Randy Newberg and Corey Jacobsen are two of the most well-known elk hunters in the industry today. This summer they teamed up to create the Elk Talk Podcast to answer some burning questions among elk hunters and share their knowledge and experience. Below are Randy and Corey’s top five elk hunting mistakes.
Why do elk do what they do? You can’t kill what you can’t find.
Learn the five calendar periods of elk hunting and the four primary needs of elk. Understand what the elk need, when they need it, and how they are going to answer that need to find elk no matter the time of year. Invest the time to learn about elk before hunting season starts.
Live or die by the diurnal thermals.
Thermals are a daily occurence in the mountains. Many hunters either don’t understand how they work or have never given them much thought. Learn to play the wind correctly, and use the thermals to your advantage.
Many hunters are too timid while hunting and calling and can benefit from a more aggressive hunting style. Get out of your comfort zone to create opportunities on elk. Learn the difference between being aggressive and being reckless, and know when it’s ok to hunt in a more passive manner.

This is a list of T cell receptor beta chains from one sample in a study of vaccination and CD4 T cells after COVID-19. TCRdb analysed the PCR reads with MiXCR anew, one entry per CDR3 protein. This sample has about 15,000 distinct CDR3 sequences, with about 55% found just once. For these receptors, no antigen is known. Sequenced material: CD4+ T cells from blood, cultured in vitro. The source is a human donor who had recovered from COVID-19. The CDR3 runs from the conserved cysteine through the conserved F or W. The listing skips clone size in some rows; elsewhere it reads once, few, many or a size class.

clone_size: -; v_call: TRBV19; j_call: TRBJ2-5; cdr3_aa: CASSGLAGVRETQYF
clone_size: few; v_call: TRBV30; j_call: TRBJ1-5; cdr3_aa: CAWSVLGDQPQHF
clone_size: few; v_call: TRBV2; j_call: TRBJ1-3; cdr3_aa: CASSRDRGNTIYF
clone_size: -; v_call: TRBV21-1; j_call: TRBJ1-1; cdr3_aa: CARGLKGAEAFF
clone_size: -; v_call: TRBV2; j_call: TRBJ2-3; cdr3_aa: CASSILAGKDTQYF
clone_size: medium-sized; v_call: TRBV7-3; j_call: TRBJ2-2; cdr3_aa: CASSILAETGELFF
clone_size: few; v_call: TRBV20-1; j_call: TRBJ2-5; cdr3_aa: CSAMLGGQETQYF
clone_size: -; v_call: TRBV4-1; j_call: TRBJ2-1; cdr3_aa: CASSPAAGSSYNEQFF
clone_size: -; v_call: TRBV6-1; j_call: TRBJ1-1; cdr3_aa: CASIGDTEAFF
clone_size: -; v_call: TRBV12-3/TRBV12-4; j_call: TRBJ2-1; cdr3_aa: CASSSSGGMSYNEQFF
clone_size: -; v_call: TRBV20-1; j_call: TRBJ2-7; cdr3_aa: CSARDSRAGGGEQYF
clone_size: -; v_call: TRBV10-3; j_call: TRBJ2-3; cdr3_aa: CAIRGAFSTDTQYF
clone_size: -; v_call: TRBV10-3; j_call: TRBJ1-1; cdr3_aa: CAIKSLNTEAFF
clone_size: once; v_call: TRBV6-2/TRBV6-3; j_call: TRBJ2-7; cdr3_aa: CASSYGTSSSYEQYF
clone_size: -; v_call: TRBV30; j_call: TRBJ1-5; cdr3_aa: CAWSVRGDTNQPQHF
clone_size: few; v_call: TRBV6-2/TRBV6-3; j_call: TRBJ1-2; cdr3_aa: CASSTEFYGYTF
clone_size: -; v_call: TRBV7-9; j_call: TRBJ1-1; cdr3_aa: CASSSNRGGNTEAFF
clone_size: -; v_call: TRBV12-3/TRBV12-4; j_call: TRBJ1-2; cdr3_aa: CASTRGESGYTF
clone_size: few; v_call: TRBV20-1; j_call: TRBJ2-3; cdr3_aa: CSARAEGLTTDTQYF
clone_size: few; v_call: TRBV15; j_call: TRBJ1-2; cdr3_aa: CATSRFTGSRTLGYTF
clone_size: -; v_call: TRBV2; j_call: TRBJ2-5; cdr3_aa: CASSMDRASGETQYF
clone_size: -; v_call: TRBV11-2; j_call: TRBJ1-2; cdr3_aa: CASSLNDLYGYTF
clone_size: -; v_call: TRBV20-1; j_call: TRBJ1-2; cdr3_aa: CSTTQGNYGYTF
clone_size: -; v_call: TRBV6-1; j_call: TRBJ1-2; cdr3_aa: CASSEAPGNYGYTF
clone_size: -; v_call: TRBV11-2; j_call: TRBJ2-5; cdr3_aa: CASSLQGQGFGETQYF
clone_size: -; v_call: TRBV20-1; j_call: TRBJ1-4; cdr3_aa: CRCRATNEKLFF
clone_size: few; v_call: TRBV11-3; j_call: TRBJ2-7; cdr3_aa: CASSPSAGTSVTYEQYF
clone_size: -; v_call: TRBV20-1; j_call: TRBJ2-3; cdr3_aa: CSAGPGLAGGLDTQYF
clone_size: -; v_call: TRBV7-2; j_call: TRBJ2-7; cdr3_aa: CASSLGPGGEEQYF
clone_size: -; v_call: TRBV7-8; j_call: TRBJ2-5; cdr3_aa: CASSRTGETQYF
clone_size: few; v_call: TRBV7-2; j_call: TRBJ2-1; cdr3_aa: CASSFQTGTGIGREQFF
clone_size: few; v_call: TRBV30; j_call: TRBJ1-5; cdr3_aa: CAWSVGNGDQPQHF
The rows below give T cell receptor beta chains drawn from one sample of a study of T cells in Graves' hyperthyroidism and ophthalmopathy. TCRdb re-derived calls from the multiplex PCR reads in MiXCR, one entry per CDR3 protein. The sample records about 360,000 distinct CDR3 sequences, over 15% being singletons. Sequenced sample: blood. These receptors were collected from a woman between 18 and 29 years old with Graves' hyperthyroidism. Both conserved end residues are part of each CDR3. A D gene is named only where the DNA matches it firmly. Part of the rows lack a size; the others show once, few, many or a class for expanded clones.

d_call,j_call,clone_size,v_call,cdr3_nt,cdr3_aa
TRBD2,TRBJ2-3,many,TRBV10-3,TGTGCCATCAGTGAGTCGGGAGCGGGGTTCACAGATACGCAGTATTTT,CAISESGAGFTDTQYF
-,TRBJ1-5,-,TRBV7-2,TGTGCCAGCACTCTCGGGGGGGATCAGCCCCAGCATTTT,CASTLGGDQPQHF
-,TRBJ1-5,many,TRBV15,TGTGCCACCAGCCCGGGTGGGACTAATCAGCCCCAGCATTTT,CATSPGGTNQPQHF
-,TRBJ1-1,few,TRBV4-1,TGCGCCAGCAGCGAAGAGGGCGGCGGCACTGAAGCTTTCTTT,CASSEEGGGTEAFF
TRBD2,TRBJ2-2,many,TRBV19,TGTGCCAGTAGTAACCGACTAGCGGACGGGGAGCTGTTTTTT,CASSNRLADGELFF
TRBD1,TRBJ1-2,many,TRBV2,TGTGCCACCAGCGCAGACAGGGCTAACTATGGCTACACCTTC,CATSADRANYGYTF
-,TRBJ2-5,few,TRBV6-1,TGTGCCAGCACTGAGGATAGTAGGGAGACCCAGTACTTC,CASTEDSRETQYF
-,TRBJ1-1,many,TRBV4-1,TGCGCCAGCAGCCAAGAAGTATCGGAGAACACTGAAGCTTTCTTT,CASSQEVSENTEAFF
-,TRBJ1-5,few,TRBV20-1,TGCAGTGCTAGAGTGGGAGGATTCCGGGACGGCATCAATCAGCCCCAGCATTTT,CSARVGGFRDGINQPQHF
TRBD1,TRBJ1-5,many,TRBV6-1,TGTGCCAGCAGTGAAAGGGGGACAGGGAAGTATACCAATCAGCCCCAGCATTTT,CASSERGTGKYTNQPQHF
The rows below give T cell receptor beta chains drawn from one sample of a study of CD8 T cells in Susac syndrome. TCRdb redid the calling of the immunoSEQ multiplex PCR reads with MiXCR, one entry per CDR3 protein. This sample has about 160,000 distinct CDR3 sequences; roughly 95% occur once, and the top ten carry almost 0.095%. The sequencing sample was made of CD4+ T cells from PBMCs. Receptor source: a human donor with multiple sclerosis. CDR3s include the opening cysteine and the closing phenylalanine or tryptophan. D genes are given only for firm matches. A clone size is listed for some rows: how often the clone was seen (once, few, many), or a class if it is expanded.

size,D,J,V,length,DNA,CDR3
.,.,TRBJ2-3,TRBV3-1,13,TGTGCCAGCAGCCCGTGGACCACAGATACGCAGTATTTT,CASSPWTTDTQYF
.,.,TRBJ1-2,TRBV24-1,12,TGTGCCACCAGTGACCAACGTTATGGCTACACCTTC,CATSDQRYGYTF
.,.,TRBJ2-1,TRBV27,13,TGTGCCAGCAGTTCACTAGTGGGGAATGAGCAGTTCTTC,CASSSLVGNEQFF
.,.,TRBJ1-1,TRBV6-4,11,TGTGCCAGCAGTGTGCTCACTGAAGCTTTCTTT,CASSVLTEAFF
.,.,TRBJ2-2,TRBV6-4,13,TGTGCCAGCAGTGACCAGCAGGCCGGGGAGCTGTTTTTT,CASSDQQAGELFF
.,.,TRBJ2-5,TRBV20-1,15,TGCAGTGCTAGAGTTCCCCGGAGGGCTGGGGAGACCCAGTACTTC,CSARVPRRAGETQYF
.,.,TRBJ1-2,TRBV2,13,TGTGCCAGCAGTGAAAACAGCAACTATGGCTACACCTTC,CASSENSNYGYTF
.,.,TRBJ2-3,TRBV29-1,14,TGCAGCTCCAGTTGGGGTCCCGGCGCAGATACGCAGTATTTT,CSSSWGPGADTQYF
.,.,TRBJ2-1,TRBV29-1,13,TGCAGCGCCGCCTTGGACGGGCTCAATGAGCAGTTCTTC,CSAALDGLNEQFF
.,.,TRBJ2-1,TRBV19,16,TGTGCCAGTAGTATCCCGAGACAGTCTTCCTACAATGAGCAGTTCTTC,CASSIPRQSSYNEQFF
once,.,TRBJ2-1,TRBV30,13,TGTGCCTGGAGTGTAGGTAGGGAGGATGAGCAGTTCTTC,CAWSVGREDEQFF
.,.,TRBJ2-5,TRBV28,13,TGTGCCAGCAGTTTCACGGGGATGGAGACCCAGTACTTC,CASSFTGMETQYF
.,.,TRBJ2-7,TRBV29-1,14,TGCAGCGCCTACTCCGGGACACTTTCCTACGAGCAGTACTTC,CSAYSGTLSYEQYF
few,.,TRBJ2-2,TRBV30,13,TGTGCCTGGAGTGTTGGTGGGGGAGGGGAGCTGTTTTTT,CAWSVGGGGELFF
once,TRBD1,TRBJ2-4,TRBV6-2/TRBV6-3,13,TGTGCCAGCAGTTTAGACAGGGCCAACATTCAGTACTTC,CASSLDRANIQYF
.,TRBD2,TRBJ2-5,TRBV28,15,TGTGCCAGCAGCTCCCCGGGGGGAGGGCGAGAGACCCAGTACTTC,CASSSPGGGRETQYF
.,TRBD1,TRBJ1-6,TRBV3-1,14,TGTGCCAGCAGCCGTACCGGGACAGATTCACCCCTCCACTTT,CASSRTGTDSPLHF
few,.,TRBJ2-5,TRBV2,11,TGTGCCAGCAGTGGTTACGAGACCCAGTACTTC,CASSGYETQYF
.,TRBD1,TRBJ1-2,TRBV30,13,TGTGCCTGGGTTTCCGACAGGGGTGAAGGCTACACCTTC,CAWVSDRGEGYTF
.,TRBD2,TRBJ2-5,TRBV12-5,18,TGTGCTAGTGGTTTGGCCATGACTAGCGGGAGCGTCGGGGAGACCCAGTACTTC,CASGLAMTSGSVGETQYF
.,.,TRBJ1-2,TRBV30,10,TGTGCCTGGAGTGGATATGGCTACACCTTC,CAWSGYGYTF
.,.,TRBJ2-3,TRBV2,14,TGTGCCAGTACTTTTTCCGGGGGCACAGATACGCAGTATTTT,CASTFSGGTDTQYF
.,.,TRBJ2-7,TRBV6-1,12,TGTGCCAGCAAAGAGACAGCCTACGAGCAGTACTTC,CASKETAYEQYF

If you’re in a new spot, you better have a plan.
Having a solid plan leading into a hunting trip, especially in a new area, makes the time afield more productive. Spend more time checking areas you know are likely to meet the needs of elk and be willing to adjust the plan if conditions change. It’s easy to get stuck in an unproductive rut based on past experience. Have a backup plan and be ready to act on it if you need to.
The most common mistake most elk hunters make is hearing a bugle, instantly dropping down and trying to call that bull in without any additional work. There is a lot that needs to happen between hearing the first bugle and making the final play. That bull could be half a mile away across the drainage. Do more than just set up and hope.